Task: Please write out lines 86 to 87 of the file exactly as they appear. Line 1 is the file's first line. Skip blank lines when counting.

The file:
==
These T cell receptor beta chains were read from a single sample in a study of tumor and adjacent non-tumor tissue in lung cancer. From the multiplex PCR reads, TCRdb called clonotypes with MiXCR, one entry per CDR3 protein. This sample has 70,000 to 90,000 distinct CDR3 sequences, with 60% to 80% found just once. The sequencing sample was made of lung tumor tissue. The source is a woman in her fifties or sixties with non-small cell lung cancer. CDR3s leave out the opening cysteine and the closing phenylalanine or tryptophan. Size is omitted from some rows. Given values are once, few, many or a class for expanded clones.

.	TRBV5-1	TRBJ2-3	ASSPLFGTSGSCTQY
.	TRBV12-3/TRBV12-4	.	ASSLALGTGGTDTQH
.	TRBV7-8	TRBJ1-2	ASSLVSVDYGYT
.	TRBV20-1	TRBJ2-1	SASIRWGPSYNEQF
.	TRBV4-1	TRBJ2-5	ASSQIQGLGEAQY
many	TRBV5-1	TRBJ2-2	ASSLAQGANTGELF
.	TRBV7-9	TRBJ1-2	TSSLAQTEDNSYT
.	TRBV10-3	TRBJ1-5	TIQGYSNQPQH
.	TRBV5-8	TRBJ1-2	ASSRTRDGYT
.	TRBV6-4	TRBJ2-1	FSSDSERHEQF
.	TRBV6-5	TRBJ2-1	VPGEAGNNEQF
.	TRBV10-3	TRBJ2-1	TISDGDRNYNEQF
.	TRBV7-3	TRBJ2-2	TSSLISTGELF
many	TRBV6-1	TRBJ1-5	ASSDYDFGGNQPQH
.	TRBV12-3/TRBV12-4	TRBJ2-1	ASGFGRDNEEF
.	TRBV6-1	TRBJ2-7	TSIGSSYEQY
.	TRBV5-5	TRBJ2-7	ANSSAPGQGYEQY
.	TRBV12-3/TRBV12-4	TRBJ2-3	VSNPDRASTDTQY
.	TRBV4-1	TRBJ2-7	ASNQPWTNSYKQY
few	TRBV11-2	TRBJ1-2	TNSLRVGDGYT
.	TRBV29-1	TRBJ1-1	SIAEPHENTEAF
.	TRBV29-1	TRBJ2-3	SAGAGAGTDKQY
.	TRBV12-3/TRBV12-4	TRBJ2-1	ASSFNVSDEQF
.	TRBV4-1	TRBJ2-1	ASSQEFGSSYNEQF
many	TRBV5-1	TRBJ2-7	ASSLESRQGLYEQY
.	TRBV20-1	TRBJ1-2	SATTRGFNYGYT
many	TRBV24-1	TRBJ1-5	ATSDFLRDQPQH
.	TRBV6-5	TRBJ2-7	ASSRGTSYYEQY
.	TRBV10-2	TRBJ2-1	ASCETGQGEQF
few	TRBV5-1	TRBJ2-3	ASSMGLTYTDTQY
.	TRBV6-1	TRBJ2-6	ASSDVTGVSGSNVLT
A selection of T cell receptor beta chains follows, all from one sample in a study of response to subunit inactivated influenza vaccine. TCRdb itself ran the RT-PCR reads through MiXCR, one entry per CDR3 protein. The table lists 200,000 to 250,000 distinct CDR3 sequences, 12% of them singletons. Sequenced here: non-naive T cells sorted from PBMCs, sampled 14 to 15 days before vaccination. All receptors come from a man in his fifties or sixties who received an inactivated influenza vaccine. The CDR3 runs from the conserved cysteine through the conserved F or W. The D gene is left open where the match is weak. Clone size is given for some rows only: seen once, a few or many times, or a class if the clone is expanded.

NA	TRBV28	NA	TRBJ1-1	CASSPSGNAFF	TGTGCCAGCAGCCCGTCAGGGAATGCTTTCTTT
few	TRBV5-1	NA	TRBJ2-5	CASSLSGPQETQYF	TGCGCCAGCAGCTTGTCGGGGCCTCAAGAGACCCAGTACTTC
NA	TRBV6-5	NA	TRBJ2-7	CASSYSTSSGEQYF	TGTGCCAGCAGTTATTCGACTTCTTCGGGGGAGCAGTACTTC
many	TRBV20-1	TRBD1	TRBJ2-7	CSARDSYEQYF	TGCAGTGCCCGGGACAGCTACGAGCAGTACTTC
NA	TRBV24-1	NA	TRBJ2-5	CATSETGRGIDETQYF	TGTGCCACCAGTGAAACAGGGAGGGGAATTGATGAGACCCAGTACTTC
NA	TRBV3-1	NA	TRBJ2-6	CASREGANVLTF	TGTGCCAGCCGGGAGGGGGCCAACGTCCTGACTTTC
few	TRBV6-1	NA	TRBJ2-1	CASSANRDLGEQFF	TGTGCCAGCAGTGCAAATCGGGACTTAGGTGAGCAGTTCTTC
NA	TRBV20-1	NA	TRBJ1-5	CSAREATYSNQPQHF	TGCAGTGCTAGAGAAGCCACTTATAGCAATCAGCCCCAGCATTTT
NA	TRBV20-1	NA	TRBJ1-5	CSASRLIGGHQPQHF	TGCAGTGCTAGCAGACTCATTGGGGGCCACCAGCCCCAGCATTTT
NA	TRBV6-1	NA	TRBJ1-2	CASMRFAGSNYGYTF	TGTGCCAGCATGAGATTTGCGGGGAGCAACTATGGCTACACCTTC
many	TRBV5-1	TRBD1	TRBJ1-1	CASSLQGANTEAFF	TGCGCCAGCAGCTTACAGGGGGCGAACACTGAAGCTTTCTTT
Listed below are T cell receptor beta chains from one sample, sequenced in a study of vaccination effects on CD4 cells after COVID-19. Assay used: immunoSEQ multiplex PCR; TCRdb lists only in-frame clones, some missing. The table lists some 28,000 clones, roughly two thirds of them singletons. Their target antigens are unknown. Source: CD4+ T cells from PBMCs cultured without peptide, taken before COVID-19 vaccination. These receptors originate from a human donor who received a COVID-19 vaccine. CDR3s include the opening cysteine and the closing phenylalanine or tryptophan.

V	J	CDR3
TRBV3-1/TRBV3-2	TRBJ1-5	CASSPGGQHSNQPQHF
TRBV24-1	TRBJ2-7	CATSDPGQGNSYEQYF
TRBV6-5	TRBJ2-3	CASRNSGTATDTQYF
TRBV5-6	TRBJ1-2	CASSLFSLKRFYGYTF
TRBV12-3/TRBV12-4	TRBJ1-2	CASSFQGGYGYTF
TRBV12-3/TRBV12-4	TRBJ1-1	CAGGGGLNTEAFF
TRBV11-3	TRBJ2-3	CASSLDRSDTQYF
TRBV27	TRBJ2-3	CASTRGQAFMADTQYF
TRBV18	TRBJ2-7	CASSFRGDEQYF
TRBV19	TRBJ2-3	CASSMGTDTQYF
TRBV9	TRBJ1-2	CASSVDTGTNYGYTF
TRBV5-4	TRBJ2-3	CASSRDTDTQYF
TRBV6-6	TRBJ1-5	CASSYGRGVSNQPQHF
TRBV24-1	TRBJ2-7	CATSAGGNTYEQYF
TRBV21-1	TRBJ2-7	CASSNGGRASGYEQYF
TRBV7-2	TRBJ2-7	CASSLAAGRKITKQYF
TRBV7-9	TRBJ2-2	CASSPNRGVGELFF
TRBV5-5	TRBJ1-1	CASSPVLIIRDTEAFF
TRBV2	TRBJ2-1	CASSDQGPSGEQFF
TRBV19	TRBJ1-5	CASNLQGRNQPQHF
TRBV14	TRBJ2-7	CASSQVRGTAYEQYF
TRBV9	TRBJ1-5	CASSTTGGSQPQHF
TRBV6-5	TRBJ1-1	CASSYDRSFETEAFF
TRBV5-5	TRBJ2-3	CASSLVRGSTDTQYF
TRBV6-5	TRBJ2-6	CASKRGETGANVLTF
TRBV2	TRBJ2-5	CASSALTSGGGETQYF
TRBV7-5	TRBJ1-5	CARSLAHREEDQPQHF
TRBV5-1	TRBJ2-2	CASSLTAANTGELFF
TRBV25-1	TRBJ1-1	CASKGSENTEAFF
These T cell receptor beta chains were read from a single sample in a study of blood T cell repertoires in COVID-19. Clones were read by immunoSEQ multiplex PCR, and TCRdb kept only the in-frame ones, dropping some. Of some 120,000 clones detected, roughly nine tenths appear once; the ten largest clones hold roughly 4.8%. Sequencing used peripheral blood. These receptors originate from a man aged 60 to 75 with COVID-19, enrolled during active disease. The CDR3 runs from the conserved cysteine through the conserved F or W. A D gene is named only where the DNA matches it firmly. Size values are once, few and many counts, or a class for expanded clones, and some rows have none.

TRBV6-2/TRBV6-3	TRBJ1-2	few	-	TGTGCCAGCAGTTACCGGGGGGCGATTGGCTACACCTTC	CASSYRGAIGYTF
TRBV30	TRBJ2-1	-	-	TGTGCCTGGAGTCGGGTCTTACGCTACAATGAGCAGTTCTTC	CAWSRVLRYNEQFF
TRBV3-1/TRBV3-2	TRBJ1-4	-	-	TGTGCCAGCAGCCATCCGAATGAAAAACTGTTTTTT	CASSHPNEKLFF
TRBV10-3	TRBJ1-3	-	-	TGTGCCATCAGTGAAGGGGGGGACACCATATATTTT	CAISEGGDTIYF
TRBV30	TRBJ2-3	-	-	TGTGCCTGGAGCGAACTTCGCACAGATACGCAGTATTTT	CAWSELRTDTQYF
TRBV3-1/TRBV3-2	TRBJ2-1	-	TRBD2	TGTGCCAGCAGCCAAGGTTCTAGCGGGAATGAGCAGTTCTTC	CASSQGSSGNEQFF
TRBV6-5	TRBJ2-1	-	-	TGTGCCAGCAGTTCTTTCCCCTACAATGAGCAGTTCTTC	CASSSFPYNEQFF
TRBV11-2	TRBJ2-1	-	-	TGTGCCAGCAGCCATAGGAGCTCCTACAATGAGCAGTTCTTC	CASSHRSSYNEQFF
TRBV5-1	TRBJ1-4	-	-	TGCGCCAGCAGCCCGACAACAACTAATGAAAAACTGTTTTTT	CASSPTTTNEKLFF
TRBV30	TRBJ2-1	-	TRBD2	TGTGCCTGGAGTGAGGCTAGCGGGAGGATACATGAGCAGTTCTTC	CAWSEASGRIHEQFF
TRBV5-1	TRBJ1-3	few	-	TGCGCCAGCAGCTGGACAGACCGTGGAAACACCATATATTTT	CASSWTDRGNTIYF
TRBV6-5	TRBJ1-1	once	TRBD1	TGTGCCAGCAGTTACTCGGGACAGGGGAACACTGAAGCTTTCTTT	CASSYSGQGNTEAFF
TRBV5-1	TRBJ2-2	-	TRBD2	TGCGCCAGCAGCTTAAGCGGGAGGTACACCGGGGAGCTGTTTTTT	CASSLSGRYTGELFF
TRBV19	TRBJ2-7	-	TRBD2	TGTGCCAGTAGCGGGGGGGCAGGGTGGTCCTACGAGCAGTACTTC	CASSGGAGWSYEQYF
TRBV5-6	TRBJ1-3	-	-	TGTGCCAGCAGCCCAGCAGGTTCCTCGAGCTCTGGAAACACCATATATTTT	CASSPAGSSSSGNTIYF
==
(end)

TRBV30	TRBJ2-1	-	TRBD2	TGTGCCTGGAGTGAGGCTAGCGGGAGGATACATGAGCAGTTCTTC	CAWSEASGRIHEQFF
TRBV5-1	TRBJ1-3	few	-	TGCGCCAGCAGCTGGACAGACCGTGGAAACACCATATATTTT	CASSWTDRGNTIYF